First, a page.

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News Community Youth advocate for Macon County’s hungry

Mayor signs Hunger Awareness Proclamation

Mayor Bob Scott signed a proclamation that was brought before the Franklin Board of Aldermen on Monday night by the youth of First Methodist Church declaring February as Hunger Awareness Month.

This will be the 19th year that the youth of United Methodist have led the 30 Hour Famine to raise awareness of the issues of world hunger among the congregation and the community. Their goals are to collect money and food for CareNet to help address the need locally and collect money for World Vision to help address the need around the world. They will also work together with others in the area by doing “hands-on” projects related to hunger and poverty and as they do every year, they will go without food for 30 hours to learn more about what many experience every day.

Mayor signs Hunger Awareness Proclamation

Mayor Bob Scott signed a proclamation that was brought before the Franklin Board of Aldermen on Monday night by the youth of First Methodist Church declaring February as Hunger Awareness Month.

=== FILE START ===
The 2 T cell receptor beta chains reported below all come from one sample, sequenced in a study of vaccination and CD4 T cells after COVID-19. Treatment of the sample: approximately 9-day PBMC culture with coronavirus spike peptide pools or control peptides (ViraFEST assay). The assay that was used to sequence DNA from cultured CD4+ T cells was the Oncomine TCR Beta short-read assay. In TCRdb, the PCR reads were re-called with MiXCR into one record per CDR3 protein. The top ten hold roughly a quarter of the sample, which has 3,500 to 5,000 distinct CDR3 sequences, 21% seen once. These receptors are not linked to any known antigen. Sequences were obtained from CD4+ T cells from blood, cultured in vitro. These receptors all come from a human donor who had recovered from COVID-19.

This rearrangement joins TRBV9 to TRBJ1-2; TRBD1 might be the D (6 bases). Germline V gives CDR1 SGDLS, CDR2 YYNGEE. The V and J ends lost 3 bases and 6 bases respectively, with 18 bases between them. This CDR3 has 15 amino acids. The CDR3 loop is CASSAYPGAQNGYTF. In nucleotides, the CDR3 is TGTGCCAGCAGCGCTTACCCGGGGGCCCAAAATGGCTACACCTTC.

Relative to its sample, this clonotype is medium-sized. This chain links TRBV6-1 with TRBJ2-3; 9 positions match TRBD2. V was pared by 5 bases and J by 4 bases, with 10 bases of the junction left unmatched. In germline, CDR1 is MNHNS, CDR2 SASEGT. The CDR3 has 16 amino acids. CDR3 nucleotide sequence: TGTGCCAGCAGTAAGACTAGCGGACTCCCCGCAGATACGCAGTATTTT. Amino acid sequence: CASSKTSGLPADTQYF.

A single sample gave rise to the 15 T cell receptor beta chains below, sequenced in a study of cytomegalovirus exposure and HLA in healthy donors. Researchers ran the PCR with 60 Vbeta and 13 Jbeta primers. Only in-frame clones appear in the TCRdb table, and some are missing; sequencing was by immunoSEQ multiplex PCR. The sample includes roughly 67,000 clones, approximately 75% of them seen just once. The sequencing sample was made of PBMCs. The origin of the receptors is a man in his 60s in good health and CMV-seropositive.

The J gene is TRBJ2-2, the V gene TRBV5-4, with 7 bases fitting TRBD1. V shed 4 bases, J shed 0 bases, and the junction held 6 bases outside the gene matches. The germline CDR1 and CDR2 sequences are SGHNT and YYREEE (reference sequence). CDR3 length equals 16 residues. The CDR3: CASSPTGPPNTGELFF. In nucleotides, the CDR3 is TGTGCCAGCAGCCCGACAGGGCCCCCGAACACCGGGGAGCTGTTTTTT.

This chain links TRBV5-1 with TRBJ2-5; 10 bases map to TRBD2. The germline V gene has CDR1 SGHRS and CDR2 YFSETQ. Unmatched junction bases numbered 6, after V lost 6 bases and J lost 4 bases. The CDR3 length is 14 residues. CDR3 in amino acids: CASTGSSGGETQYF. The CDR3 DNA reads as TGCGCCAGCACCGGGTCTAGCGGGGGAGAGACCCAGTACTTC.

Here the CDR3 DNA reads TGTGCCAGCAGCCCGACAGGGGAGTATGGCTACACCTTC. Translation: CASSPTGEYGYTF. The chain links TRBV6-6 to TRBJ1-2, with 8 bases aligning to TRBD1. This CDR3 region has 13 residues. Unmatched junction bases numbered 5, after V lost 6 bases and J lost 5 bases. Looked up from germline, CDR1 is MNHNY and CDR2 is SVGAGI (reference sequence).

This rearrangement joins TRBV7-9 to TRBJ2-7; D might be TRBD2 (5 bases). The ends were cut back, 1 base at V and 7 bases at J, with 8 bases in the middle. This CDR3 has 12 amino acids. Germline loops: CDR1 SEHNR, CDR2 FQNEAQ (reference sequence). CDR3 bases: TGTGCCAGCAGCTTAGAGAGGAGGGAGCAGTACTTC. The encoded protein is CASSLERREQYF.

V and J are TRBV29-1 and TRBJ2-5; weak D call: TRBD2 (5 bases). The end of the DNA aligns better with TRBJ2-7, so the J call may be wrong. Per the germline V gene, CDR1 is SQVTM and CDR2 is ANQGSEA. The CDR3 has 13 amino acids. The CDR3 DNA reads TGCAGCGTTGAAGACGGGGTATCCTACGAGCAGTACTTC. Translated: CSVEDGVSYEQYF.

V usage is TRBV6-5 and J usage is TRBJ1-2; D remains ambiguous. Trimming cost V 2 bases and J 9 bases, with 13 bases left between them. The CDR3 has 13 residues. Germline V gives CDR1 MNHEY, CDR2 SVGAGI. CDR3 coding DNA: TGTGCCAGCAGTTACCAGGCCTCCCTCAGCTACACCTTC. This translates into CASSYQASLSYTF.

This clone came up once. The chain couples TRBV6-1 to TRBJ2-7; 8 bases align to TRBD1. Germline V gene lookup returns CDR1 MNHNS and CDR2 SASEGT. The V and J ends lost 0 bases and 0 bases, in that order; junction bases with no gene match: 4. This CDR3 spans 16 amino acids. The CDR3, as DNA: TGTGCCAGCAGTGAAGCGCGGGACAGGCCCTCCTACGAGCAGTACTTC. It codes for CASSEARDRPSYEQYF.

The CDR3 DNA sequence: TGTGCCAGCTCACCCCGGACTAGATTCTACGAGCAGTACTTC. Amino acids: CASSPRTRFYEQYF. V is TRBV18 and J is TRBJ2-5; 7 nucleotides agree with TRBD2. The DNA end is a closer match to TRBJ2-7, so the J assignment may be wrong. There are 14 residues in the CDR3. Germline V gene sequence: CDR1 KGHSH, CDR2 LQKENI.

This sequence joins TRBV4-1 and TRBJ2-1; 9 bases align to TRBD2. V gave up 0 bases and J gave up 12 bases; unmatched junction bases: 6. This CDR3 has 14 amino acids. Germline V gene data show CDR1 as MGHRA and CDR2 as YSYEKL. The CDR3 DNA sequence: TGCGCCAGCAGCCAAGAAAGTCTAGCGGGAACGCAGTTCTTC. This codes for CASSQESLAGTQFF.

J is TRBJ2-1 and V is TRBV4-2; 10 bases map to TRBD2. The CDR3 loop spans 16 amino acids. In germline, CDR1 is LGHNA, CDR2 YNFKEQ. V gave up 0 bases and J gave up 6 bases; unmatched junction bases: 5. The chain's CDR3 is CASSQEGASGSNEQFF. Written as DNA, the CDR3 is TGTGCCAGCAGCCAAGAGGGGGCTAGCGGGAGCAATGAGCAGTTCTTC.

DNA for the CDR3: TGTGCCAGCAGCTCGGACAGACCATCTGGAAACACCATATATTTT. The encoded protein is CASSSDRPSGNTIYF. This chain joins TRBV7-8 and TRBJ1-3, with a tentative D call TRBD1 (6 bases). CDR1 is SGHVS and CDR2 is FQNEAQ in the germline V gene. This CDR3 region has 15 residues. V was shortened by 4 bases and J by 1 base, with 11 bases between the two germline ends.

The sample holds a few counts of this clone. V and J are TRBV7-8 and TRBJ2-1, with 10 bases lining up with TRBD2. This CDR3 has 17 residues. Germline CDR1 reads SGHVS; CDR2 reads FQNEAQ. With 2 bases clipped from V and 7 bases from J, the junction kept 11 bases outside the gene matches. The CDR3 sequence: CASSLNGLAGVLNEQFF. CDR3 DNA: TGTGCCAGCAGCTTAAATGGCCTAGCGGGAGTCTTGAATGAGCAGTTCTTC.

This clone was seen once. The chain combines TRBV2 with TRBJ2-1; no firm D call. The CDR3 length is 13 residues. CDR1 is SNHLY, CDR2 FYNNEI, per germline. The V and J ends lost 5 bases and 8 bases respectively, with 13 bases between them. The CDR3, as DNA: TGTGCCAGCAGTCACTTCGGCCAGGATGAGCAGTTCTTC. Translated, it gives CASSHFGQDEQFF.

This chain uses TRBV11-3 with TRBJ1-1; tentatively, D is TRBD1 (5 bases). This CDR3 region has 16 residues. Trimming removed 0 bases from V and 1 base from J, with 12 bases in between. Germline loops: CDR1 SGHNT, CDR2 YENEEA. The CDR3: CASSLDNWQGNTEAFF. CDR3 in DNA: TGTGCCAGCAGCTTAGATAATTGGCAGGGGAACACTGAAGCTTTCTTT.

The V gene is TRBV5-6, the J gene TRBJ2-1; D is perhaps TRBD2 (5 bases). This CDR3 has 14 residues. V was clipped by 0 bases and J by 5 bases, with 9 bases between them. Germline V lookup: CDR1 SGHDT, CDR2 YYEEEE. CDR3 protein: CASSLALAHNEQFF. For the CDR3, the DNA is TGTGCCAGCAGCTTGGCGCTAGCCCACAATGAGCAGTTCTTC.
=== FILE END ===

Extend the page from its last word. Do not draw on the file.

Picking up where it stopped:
Some facts that were outlined by the proclamation are as follows;

  • Worldwide, 870 million people—about 1 in 8—are hungry
  • Malnutrition causes nearly half of all under-5 child deaths
  • 23,181 people were served locally by CareNet in 2013
  • There are 5,350 estimated “food insecure” people in Macon County
  • 1 in 3 Macon County children are considered “food insecure”
  • 18.3 percent of Macon County residents live below the Federal Poverty Threshold: Family of four = $23,550 (annual household income)

Standing, from left, is Mayor Bob Scott, Kate Jones, Katie Moninghoff, Bennett Swafford, Chase Mallone and Turner Swafford; seated are aldermen Barbara McRae and Patti Abel.This will be the 19th year that the youth of United Methodist have led the 30 Hour Famine to raise awareness of the issues of world hunger among the congregation and the community. Their goals are to collect money and food for CareNet to help address the need locally and collect money for World Vision to help address the need around the world. They will also work together with others in the area by doing “hands-on” projects related to hunger and poverty and as they do every year, they will go without food for 30 hours to learn more about what many experience every day.

On Feb. 22, they will have “shanty towns” set up around Franklin in hopes of collecting donations in order to meet their goals.





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